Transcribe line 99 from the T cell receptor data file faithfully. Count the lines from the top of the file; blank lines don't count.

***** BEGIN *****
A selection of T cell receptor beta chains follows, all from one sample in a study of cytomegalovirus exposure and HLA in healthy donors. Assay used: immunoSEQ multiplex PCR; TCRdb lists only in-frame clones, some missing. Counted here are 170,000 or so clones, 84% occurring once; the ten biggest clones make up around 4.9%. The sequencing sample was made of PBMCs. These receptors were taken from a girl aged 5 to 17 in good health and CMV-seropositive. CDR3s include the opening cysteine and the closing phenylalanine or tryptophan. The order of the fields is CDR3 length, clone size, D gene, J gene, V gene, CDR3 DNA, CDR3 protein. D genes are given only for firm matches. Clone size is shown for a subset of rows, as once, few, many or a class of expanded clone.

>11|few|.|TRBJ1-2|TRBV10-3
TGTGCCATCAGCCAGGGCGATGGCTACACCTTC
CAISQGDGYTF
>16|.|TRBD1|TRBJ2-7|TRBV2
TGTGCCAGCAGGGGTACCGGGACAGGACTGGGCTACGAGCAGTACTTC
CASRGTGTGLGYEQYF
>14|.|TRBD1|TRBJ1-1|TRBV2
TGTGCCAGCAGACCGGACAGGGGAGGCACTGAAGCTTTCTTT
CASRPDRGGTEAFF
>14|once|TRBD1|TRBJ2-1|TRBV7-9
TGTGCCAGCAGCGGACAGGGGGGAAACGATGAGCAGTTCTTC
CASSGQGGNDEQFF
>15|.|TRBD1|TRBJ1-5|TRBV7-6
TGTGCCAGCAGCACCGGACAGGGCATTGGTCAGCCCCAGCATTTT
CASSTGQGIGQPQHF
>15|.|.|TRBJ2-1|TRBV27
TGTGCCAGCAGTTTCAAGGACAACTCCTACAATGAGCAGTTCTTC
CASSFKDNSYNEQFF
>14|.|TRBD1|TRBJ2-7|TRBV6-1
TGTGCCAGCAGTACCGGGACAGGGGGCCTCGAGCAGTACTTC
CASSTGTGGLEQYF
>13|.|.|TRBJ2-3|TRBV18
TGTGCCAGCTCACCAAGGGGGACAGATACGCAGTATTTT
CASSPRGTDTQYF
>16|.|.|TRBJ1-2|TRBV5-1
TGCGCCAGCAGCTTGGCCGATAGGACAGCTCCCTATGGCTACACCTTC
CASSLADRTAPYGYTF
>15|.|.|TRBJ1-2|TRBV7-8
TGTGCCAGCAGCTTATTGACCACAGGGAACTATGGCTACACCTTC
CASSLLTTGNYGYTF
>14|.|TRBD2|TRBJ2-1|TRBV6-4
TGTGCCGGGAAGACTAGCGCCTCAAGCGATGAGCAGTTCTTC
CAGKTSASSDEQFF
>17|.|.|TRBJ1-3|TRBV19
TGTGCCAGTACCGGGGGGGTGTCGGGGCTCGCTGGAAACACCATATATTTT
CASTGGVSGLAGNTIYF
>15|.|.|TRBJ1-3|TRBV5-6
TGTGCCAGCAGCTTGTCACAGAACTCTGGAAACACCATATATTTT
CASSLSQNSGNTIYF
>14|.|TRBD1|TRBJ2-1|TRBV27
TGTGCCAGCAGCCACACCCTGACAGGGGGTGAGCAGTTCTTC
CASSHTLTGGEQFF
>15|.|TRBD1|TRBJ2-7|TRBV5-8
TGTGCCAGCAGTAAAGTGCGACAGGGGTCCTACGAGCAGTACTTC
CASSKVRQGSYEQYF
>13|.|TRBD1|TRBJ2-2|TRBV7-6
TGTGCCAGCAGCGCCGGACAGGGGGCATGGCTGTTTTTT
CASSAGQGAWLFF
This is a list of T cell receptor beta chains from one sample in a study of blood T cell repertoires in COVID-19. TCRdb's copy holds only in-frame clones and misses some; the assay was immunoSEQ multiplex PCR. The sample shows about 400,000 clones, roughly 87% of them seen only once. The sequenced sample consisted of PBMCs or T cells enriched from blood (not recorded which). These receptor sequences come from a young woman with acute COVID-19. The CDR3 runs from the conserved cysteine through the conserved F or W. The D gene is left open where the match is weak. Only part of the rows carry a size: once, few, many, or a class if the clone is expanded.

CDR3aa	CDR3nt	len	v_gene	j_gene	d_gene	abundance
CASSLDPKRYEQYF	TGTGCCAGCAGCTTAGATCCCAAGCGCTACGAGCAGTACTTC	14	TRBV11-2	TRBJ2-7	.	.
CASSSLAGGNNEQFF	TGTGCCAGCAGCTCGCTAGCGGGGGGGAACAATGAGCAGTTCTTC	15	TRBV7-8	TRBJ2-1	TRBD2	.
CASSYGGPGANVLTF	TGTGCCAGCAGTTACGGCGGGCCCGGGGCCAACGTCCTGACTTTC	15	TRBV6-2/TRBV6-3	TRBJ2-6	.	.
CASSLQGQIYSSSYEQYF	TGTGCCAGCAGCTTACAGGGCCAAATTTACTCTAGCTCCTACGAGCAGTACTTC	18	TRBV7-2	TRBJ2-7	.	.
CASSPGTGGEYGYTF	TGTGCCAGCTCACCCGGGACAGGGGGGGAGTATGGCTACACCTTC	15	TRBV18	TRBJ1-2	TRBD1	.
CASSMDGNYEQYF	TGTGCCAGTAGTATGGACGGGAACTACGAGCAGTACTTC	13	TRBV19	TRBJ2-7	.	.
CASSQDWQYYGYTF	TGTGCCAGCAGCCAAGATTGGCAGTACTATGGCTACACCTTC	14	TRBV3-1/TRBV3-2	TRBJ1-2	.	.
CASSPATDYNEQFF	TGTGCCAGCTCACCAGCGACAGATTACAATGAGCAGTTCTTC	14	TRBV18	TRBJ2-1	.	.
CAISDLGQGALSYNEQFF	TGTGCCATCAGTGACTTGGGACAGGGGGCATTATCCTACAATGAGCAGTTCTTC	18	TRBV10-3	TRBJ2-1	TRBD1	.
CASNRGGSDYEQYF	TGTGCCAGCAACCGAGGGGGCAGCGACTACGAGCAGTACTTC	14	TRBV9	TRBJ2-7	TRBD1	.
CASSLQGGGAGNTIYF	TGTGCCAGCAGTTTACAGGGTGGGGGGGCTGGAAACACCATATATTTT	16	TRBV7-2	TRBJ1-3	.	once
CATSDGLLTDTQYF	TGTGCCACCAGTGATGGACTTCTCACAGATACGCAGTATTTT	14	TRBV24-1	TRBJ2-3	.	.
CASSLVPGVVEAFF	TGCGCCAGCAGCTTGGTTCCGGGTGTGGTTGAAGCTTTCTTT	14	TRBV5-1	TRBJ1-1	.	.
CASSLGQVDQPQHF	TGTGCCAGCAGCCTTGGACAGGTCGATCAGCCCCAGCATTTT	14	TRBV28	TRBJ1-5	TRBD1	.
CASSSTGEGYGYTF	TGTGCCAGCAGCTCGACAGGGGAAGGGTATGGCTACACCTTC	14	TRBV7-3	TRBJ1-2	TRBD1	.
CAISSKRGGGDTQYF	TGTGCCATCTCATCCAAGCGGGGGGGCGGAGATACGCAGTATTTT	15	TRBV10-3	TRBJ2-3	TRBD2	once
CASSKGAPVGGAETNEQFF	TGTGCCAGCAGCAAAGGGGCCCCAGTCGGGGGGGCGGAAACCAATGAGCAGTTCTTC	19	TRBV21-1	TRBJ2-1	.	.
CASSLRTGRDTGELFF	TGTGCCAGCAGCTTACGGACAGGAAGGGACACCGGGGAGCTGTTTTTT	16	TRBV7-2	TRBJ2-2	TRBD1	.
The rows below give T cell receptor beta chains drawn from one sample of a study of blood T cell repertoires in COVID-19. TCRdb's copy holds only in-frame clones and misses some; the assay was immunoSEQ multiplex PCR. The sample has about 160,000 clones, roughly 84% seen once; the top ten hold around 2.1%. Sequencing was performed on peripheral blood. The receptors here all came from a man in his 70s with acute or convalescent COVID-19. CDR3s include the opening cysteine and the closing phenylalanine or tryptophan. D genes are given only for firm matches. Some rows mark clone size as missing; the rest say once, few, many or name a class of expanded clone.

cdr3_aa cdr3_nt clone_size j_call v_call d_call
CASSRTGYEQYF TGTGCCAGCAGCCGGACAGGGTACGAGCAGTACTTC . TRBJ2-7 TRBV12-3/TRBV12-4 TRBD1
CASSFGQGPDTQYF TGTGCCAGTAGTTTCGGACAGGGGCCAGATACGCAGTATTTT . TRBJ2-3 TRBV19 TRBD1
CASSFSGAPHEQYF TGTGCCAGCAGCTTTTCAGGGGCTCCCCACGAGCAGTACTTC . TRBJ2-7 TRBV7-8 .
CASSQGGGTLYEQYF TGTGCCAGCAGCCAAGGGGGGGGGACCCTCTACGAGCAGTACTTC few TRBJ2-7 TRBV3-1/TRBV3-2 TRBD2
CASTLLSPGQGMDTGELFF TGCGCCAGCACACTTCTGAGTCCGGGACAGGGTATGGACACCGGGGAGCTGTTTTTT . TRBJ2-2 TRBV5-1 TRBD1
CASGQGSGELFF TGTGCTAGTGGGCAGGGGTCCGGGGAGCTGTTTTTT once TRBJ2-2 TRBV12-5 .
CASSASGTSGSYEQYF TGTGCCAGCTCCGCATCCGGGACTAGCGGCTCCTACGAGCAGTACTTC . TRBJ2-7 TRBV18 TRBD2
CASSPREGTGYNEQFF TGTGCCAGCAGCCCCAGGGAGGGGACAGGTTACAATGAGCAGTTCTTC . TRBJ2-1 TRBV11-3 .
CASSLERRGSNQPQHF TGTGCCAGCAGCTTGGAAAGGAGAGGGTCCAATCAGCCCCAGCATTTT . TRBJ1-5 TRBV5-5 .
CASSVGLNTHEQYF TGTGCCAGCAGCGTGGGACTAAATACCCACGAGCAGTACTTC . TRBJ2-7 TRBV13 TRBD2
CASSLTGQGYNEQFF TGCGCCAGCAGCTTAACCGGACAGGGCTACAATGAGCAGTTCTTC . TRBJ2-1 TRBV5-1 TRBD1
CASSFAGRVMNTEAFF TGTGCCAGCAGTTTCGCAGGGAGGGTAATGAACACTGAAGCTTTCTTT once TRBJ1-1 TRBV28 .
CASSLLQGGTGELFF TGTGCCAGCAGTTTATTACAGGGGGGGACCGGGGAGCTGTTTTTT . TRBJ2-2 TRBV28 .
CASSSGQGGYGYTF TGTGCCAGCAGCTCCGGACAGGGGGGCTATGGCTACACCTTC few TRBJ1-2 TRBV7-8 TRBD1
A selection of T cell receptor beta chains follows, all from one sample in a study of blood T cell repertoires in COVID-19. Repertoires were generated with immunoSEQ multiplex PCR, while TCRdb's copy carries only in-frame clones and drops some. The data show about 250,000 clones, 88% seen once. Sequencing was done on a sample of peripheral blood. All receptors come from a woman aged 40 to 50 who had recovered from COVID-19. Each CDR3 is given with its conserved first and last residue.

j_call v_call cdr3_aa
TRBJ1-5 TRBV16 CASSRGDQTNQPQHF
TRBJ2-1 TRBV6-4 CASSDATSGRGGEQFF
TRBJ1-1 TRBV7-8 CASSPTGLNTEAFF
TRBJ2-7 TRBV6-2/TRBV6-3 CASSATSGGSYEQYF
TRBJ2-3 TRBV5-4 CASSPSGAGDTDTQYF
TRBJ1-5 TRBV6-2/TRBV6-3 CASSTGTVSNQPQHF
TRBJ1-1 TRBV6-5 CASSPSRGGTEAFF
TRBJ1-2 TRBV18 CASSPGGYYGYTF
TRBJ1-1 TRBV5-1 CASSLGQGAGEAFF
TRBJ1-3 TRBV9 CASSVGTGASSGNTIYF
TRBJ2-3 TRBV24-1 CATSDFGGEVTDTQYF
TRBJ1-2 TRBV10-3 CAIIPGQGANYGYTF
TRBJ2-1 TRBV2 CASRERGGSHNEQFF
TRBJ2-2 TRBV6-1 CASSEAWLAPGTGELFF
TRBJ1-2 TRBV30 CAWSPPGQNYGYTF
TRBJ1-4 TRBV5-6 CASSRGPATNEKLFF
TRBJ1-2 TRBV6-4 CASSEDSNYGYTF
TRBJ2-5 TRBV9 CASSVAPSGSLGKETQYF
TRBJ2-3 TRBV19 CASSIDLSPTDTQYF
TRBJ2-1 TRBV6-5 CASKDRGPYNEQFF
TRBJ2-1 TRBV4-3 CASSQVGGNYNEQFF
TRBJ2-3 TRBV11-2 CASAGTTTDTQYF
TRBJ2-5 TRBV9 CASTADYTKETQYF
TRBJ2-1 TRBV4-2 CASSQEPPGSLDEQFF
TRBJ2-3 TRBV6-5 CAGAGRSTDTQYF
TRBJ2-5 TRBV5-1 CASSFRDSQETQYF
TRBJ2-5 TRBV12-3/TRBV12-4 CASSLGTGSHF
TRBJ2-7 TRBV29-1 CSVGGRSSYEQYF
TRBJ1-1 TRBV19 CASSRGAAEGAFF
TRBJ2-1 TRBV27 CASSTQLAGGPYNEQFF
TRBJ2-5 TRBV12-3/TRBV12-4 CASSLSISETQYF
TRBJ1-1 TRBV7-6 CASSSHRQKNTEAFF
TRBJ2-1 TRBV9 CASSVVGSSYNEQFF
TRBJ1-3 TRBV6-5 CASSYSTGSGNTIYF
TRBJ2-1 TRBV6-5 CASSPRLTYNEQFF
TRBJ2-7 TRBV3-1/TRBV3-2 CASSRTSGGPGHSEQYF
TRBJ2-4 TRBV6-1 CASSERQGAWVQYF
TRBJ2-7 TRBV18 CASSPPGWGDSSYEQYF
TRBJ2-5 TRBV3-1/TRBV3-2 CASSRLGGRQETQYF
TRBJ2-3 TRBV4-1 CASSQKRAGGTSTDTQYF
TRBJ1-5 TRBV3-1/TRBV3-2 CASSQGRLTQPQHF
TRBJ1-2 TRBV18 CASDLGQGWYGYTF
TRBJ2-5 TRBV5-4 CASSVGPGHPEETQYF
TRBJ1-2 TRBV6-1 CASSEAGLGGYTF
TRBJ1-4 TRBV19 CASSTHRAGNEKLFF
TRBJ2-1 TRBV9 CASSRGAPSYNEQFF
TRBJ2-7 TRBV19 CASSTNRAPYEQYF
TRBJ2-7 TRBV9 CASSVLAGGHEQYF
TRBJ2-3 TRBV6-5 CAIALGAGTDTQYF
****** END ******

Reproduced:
TRBJ1-2 TRBV10-3 CAIIPGQGANYGYTF